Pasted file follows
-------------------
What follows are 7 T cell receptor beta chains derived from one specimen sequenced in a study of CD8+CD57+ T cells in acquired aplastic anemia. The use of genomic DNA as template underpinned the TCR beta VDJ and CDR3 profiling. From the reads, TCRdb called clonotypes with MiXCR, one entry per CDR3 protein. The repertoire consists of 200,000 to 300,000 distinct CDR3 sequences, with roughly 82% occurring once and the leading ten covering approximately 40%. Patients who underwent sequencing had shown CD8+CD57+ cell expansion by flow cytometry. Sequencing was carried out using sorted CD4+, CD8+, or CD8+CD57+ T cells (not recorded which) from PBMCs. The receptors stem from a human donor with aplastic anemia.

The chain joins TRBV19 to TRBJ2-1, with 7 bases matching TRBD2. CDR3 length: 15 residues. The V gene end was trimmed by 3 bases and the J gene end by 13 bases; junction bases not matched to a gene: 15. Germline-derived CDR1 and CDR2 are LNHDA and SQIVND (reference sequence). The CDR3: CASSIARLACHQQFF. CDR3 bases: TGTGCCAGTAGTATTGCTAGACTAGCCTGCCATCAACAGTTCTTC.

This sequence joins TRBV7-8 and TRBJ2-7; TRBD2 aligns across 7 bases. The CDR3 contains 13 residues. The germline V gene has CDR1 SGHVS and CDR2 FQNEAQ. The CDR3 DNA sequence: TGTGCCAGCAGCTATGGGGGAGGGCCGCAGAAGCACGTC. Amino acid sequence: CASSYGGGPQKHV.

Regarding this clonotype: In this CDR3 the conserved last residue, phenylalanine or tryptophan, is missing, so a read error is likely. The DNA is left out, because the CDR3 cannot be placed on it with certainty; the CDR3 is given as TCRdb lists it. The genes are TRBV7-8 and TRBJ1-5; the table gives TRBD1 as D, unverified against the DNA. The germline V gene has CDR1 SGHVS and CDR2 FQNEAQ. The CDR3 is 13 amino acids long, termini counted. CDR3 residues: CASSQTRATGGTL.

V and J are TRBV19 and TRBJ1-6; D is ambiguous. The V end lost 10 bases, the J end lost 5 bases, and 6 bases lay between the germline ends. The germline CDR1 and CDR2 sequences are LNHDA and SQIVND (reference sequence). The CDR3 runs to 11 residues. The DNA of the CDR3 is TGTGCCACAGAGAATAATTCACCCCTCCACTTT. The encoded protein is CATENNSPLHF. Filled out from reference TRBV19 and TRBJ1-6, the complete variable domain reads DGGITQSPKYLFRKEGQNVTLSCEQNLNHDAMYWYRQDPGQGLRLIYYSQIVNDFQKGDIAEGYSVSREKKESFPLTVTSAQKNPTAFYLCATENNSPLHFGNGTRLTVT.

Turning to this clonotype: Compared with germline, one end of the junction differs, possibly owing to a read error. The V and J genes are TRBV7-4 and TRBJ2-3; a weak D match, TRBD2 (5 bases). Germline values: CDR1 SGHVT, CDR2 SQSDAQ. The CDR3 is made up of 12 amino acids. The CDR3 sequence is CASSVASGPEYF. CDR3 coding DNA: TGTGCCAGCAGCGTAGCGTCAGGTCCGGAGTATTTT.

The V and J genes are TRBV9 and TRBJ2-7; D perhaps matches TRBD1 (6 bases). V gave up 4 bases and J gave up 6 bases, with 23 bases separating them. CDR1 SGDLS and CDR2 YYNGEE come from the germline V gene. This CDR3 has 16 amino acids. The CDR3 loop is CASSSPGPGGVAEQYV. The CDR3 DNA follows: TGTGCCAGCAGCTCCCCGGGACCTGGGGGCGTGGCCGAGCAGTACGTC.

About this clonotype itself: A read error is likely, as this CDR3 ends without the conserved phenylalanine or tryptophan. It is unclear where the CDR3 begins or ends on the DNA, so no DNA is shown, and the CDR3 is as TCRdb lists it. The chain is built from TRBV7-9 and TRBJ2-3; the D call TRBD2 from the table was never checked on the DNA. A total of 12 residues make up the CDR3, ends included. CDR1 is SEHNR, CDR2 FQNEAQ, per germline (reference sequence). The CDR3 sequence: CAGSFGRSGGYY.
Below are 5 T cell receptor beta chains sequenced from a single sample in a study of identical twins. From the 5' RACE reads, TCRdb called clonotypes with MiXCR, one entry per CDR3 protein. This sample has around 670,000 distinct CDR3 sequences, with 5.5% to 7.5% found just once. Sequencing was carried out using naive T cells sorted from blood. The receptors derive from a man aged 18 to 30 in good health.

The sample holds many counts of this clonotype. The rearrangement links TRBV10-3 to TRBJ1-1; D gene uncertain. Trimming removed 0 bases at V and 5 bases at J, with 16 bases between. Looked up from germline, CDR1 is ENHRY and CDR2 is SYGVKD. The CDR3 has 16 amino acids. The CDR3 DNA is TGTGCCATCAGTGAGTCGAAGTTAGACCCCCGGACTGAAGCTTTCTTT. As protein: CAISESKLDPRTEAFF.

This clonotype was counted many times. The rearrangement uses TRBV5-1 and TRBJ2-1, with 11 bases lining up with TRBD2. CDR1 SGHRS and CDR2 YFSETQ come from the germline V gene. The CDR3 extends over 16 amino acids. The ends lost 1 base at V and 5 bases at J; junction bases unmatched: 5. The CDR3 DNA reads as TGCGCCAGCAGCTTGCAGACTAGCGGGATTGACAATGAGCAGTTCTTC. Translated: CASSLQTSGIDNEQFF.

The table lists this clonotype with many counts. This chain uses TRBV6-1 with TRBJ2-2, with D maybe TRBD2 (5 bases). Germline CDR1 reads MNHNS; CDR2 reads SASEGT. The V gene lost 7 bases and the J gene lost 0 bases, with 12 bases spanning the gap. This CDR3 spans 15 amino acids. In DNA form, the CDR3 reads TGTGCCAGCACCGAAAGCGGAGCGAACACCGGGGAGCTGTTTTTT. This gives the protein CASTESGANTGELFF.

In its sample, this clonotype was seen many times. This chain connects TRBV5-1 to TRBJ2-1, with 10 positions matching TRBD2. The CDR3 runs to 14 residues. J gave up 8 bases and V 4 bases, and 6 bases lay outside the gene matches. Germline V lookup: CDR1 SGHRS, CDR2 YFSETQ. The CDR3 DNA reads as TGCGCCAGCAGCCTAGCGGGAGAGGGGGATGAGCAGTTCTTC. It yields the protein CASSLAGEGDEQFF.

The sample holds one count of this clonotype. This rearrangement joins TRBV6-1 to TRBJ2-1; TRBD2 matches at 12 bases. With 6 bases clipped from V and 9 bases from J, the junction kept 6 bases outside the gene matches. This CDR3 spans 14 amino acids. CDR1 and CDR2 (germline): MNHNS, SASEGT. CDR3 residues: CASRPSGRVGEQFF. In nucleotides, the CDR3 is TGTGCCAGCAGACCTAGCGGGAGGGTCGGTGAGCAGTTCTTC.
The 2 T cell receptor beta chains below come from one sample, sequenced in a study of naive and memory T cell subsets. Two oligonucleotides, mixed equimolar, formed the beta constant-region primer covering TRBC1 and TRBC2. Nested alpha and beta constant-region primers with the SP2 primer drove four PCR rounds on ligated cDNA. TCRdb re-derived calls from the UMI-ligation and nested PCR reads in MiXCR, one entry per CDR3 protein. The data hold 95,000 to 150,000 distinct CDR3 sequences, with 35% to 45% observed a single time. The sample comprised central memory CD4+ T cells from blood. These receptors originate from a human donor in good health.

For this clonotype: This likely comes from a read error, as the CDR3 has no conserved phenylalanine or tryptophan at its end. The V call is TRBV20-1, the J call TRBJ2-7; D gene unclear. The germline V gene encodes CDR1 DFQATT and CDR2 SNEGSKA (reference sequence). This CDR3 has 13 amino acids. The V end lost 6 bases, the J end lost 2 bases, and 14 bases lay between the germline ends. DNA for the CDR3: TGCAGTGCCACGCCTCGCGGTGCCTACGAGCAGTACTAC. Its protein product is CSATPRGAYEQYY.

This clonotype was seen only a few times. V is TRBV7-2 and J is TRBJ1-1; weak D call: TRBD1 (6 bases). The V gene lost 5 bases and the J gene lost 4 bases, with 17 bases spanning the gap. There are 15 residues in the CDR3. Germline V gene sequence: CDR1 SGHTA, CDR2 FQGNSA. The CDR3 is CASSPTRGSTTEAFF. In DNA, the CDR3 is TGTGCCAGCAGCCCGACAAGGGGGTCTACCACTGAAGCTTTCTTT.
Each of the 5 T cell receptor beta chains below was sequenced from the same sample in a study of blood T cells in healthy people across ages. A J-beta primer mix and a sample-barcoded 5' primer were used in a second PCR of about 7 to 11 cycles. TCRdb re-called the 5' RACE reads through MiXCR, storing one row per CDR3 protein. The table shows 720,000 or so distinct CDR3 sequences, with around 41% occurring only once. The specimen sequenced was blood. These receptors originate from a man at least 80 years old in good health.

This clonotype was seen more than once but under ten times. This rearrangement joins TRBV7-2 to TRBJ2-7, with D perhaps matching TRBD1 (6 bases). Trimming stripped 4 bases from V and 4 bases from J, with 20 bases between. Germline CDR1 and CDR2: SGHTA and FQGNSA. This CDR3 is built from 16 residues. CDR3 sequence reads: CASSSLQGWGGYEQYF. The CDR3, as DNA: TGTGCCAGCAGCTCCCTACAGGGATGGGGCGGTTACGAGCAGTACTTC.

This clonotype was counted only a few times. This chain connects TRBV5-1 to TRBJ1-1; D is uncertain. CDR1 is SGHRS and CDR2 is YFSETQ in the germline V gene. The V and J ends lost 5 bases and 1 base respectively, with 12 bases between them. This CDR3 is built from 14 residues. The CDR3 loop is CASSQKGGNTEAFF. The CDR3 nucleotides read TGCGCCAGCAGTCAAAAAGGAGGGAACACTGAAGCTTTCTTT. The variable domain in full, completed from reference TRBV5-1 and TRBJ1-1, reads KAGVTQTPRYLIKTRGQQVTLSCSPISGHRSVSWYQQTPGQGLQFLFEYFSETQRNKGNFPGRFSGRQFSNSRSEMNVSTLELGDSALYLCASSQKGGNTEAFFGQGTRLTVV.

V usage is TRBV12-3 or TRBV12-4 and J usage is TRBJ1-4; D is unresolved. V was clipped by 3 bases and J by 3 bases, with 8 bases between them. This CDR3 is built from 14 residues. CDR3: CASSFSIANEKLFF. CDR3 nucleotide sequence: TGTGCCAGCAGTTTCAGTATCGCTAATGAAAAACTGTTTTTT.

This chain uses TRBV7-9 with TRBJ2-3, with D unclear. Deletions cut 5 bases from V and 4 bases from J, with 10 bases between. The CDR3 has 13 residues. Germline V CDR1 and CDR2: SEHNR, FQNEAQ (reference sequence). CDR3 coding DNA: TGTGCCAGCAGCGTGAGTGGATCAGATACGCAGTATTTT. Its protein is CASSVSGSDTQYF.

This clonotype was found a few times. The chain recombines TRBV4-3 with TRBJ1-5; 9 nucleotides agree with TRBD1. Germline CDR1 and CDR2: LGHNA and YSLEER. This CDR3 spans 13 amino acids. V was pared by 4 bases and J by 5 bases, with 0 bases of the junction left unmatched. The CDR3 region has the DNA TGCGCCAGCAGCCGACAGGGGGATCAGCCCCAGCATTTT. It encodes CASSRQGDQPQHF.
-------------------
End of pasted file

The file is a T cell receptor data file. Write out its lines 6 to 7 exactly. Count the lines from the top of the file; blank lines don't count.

Turning to this clonotype: Compared with germline, one end of the junction differs, possibly owing to a read error. The V and J genes are TRBV7-4 and TRBJ2-3; a weak D match, TRBD2 (5 bases). Germline values: CDR1 SGHVT, CDR2 SQSDAQ. The CDR3 is made up of 12 amino acids. The CDR3 sequence is CASSVASGPEYF. CDR3 coding DNA: TGTGCCAGCAGCGTAGCGTCAGGTCCGGAGTATTTT.

The V and J genes are TRBV9 and TRBJ2-7; D perhaps matches TRBD1 (6 bases). V gave up 4 bases and J gave up 6 bases, with 23 bases separating them. CDR1 SGDLS and CDR2 YYNGEE come from the germline V gene. This CDR3 has 16 amino acids. The CDR3 loop is CASSSPGPGGVAEQYV. The CDR3 DNA follows: TGTGCCAGCAGCTCCCCGGGACCTGGGGGCGTGGCCGAGCAGTACGTC.